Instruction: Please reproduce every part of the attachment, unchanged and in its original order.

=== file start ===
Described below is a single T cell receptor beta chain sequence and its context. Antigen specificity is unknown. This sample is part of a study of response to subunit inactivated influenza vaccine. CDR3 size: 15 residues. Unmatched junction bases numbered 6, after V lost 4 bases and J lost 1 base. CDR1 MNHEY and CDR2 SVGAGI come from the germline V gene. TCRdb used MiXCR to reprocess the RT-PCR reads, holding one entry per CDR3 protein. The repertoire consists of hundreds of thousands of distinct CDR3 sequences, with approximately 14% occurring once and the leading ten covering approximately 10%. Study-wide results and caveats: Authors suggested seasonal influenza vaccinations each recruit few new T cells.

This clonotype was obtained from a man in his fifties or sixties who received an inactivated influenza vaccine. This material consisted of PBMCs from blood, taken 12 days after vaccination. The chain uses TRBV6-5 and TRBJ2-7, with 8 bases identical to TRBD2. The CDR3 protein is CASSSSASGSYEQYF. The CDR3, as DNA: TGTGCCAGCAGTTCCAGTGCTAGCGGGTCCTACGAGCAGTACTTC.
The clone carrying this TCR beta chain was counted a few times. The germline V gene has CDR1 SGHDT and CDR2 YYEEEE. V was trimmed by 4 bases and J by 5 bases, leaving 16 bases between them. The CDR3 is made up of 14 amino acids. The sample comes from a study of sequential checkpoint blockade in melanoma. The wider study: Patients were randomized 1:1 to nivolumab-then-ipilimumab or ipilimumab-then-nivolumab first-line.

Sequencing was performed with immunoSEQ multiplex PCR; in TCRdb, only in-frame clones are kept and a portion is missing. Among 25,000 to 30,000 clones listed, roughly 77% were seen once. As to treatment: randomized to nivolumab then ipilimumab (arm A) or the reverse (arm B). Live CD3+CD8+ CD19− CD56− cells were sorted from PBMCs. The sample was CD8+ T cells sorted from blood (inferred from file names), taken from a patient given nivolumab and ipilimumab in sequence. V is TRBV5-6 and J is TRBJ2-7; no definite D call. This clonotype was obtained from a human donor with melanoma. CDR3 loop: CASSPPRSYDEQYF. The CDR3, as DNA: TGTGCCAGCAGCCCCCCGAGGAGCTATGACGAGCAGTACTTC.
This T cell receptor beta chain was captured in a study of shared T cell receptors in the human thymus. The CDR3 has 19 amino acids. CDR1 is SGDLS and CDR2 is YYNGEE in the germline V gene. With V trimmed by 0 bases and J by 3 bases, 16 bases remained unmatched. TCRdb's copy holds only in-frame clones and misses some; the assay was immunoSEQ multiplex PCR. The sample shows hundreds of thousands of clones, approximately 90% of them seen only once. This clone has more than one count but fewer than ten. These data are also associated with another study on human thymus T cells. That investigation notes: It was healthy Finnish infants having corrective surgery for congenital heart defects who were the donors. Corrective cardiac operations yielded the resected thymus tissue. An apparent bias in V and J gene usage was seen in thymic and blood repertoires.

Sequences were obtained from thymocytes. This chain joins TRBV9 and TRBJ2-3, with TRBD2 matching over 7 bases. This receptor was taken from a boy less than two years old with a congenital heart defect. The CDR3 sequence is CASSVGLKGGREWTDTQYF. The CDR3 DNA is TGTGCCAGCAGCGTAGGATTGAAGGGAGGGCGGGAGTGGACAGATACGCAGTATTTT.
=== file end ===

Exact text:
Described below is a single T cell receptor beta chain sequence and its context. Antigen specificity is unknown. This sample is part of a study of response to subunit inactivated influenza vaccine. CDR3 size: 15 residues. Unmatched junction bases numbered 6, after V lost 4 bases and J lost 1 base. CDR1 MNHEY and CDR2 SVGAGI come from the germline V gene. TCRdb used MiXCR to reprocess the RT-PCR reads, holding one entry per CDR3 protein. The repertoire consists of hundreds of thousands of distinct CDR3 sequences, with approximately 14% occurring once and the leading ten covering approximately 10%. Study-wide results and caveats: Authors suggested seasonal influenza vaccinations each recruit few new T cells.

This clonotype was obtained from a man in his fifties or sixties who received an inactivated influenza vaccine. This material consisted of PBMCs from blood, taken 12 days after vaccination. The chain uses TRBV6-5 and TRBJ2-7, with 8 bases identical to TRBD2. The CDR3 protein is CASSSSASGSYEQYF. The CDR3, as DNA: TGTGCCAGCAGTTCCAGTGCTAGCGGGTCCTACGAGCAGTACTTC.
The clone carrying this TCR beta chain was counted a few times. The germline V gene has CDR1 SGHDT and CDR2 YYEEEE. V was trimmed by 4 bases and J by 5 bases, leaving 16 bases between them. The CDR3 is made up of 14 amino acids. The sample comes from a study of sequential checkpoint blockade in melanoma. The wider study: Patients were randomized 1:1 to nivolumab-then-ipilimumab or ipilimumab-then-nivolumab first-line.

Sequencing was performed with immunoSEQ multiplex PCR; in TCRdb, only in-frame clones are kept and a portion is missing. Among 25,000 to 30,000 clones listed, roughly 77% were seen once. As to treatment: randomized to nivolumab then ipilimumab (arm A) or the reverse (arm B). Live CD3+CD8+ CD19− CD56− cells were sorted from PBMCs. The sample was CD8+ T cells sorted from blood (inferred from file names), taken from a patient given nivolumab and ipilimumab in sequence. V is TRBV5-6 and J is TRBJ2-7; no definite D call. This clonotype was obtained from a human donor with melanoma. CDR3 loop: CASSPPRSYDEQYF. The CDR3, as DNA: TGTGCCAGCAGCCCCCCGAGGAGCTATGACGAGCAGTACTTC.
This T cell receptor beta chain was captured in a study of shared T cell receptors in the human thymus. The CDR3 has 19 amino acids. CDR1 is SGDLS and CDR2 is YYNGEE in the germline V gene. With V trimmed by 0 bases and J by 3 bases, 16 bases remained unmatched. TCRdb's copy holds only in-frame clones and misses some; the assay was immunoSEQ multiplex PCR. The sample shows hundreds of thousands of clones, approximately 90% of them seen only once. This clone has more than one count but fewer than ten. These data are also associated with another study on human thymus T cells. That investigation notes: It was healthy Finnish infants having corrective surgery for congenital heart defects who were the donors. Corrective cardiac operations yielded the resected thymus tissue. An apparent bias in V and J gene usage was seen in thymic and blood repertoires.

Sequences were obtained from thymocytes. This chain joins TRBV9 and TRBJ2-3, with TRBD2 matching over 7 bases. This receptor was taken from a boy less than two years old with a congenital heart defect. The CDR3 sequence is CASSVGLKGGREWTDTQYF. The CDR3 DNA is TGTGCCAGCAGCGTAGGATTGAAGGGAGGGCGGGAGTGGACAGATACGCAGTATTTT.